Why Smoking Is Still A Major Driver Of Cardiovascular Risk

Why Smoking Is Still A Major Driver Of Cardiovascular Risk

“Cigarettes are the only legal consumer product that, when used as intended, will kill half of all long-term users.” 

Dr Scott Gottlieb - FDA Commissioner

Undoubtedly we have made significant progress when it comes to the health impacts of smoking, but we still have a long way to go, and that progress might even be reversing.

As highlighted above, 1 in 2 regular smokers will die from a smoking-related lung disease.

Very few risk factors come with such high chances of that ‘risk’ translating into ‘harm’.

Currently, about 20% of adults still smoke.

However, for the long-term unemployed, that figure rises to over 50%1.

Smoking rates also vary considerably based on geography. Take Europe, for example.

In Sweden, just over 5% of adults smoke daily, but in countries such as Turkey, Serbia and Bulgaria, that figure rises to over 25% on average2.

Globally, smoking is estimated to be responsible for 8 million deaths annually, with over 1 million of those deaths being in non-smokers from the effects of passive smoking3.

After high blood pressure, it is the second leading cause of death worldwide.

And this is all after 50 years of significant progress.

While smoking rates remain unacceptably high, things were much worse in the 1970s when cigarette sales peaked at about three times the current averages.

Smoking & Cardiovascular Disease

Although the relationship between smoking and cardiovascular disease is certain, the reason for this connection is still not entirely clear4.

The most likely explanation is damage to the endothelial lining of the artery walls, thereby promoting the passage of atherogenic lipid particles and the development of atherosclerosis.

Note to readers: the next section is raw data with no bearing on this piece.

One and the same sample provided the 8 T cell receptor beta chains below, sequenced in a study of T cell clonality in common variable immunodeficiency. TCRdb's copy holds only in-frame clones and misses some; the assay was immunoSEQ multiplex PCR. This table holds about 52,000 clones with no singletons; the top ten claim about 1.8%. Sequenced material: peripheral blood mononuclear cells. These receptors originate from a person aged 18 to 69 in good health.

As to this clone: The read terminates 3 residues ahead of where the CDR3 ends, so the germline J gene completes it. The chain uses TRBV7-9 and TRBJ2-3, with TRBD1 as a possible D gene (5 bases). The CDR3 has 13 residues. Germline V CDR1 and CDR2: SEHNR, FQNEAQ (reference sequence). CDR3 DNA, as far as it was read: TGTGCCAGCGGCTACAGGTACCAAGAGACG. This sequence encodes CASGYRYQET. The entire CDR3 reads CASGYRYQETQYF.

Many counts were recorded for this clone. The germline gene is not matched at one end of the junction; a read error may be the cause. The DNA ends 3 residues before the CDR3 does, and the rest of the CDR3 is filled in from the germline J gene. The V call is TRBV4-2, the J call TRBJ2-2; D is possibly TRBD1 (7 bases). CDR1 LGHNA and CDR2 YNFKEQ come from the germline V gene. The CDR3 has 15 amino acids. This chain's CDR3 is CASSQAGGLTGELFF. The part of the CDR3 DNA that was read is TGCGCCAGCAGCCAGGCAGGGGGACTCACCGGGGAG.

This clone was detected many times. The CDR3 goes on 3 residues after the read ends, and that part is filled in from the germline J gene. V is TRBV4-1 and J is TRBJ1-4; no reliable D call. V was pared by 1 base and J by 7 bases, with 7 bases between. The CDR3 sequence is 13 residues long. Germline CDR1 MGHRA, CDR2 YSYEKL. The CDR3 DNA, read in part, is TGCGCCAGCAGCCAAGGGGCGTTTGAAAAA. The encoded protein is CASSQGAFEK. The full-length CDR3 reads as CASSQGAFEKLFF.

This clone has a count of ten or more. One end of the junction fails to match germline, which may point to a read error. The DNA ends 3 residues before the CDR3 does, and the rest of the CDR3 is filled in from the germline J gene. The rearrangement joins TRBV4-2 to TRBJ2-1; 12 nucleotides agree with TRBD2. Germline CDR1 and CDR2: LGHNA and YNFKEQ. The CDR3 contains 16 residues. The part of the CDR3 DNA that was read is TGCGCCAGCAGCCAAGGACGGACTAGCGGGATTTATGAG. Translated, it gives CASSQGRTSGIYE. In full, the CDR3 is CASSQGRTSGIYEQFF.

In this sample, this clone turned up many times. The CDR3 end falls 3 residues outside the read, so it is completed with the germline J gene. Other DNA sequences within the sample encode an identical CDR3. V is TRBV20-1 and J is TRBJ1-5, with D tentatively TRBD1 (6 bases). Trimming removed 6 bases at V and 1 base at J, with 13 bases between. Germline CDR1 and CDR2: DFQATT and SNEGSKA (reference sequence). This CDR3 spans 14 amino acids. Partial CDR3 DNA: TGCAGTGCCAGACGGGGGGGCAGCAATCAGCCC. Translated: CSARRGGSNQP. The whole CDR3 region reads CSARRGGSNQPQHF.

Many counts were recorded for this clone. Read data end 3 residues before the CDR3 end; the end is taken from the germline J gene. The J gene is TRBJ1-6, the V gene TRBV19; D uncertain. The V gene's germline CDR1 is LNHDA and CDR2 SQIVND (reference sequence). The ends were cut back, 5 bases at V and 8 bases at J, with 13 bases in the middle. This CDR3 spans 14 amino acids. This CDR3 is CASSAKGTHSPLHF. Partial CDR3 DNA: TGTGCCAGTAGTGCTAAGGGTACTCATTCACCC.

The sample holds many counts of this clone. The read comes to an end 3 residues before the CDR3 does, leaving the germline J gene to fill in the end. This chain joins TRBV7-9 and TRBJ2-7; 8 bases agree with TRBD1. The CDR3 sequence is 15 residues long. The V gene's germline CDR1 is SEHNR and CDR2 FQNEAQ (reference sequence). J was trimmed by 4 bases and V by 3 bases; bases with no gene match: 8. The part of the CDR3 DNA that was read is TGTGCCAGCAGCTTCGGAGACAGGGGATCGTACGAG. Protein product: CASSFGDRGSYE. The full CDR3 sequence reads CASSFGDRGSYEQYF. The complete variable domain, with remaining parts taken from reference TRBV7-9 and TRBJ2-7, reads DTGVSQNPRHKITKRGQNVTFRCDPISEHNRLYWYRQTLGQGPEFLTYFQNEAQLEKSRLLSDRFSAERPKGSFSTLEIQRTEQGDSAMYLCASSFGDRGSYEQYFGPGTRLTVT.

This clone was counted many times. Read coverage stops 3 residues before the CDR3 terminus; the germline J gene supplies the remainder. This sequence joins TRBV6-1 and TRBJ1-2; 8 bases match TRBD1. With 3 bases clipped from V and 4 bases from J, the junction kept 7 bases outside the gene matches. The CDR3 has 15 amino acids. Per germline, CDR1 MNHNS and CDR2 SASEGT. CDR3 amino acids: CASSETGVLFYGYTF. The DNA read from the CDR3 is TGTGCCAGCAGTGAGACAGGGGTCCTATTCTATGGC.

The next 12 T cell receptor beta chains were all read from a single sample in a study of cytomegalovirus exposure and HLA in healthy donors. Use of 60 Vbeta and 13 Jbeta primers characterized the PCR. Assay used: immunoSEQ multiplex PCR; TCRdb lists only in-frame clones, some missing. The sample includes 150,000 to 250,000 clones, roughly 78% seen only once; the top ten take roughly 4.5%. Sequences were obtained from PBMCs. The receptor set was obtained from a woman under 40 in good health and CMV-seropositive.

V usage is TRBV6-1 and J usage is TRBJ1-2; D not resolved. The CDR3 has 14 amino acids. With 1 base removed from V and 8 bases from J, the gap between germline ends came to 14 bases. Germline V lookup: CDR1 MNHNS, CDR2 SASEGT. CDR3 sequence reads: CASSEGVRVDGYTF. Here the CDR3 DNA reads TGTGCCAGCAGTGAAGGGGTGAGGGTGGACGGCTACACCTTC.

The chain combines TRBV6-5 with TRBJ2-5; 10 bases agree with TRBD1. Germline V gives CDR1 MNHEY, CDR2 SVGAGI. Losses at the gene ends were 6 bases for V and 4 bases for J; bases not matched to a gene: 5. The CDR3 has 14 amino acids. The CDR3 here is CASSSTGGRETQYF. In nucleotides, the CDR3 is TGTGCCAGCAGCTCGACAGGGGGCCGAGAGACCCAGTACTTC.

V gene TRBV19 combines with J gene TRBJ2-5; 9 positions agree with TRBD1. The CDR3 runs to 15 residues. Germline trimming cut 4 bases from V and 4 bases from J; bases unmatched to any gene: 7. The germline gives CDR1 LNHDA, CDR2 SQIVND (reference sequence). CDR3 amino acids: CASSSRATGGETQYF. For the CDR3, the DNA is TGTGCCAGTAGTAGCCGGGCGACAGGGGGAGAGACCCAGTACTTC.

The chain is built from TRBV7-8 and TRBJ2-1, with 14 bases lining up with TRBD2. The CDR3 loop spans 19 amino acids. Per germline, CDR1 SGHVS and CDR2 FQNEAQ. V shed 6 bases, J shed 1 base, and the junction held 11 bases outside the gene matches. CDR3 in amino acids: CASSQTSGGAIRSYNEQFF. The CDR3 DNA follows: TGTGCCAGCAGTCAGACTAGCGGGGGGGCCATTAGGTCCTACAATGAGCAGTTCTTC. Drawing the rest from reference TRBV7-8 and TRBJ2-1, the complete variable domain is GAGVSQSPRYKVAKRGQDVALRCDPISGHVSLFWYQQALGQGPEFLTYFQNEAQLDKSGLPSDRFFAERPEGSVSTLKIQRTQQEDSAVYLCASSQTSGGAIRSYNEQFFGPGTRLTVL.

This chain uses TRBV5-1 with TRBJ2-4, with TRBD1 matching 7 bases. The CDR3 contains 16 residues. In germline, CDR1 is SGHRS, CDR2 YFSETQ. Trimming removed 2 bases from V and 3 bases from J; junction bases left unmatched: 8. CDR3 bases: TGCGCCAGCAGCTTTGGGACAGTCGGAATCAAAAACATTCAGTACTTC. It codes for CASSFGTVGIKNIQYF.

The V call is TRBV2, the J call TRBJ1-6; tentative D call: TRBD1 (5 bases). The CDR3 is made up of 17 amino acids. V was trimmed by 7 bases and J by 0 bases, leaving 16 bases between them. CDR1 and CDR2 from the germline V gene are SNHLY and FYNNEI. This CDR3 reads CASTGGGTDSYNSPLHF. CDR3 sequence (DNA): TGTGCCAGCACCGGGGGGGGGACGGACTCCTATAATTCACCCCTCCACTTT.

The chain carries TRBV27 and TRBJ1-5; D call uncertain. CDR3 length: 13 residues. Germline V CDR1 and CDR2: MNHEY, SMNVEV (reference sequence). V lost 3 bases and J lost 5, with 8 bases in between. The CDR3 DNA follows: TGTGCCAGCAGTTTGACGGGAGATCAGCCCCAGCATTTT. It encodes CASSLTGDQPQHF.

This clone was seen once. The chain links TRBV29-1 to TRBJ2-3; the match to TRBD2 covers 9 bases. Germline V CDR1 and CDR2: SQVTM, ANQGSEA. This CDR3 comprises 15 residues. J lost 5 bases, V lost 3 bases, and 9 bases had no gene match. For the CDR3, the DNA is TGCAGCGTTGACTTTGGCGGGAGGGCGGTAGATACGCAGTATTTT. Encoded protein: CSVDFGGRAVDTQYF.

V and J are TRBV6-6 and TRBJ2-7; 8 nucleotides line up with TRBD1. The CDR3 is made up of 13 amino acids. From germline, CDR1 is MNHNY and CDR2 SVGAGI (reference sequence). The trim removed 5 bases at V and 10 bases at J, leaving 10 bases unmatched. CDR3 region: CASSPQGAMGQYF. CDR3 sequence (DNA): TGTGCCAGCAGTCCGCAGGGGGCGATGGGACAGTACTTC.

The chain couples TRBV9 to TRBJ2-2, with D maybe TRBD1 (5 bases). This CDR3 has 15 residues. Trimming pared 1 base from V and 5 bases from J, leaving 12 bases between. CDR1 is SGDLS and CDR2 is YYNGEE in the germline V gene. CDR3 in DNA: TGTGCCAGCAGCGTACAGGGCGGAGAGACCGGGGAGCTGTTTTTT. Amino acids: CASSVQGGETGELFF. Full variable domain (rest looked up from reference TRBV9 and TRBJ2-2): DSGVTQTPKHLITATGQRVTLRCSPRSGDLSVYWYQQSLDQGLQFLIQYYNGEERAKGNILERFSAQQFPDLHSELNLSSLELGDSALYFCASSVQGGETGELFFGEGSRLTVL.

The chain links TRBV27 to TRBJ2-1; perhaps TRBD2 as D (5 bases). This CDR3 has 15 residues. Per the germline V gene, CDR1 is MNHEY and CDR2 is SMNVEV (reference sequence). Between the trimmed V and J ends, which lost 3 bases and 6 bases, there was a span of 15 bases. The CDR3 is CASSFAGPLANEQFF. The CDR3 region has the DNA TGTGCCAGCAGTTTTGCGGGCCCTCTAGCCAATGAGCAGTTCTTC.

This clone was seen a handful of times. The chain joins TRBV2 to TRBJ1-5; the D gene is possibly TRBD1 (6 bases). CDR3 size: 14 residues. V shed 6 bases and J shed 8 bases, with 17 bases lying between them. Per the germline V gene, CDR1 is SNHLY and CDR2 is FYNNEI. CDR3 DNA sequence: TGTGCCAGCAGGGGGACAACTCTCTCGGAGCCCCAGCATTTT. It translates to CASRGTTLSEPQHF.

Smoking has also been shown to increase inflammation and promote clot formation, which would explain increases not only in the formation of atherosclerosis but also in plaque ruptures and heart attacks.

On a cigarette-for-cigarette basis, females are more susceptible to the effects of smoking compared to males and, on average, have higher rates of cardiovascular disease and cardiovascular death as a result of smoking.

An explanation for this differential impact may be connected to differences in thrombin signalling which might explain the higher rates of clot formation and complications from a heart attack.

The impact of smoking on cardiovascular health extends beyond coronary artery disease, and higher rates of stroke, aortic aneurysm, peripheral vascular disease, and erectile dysfunction have been well documented.

Trends Over Time

Rates of cardiovascular disease, although still the leading cause of death worldwide, have improved dramatically over the last 50 years. This dramatic decline in cardiovascular disease is no doubt multifactorial in nature but largely can be attributed to declining smoking rates.

With the declining smoking rates from the early 1970s, there has been a parallel and dramatic reduction in cardiovascular disease.

Similar trends have also been noted for lung cancers which are also a well-known complication of smoking, with lung cancer death rates peaking approximately 20 years after smoking rates peaked.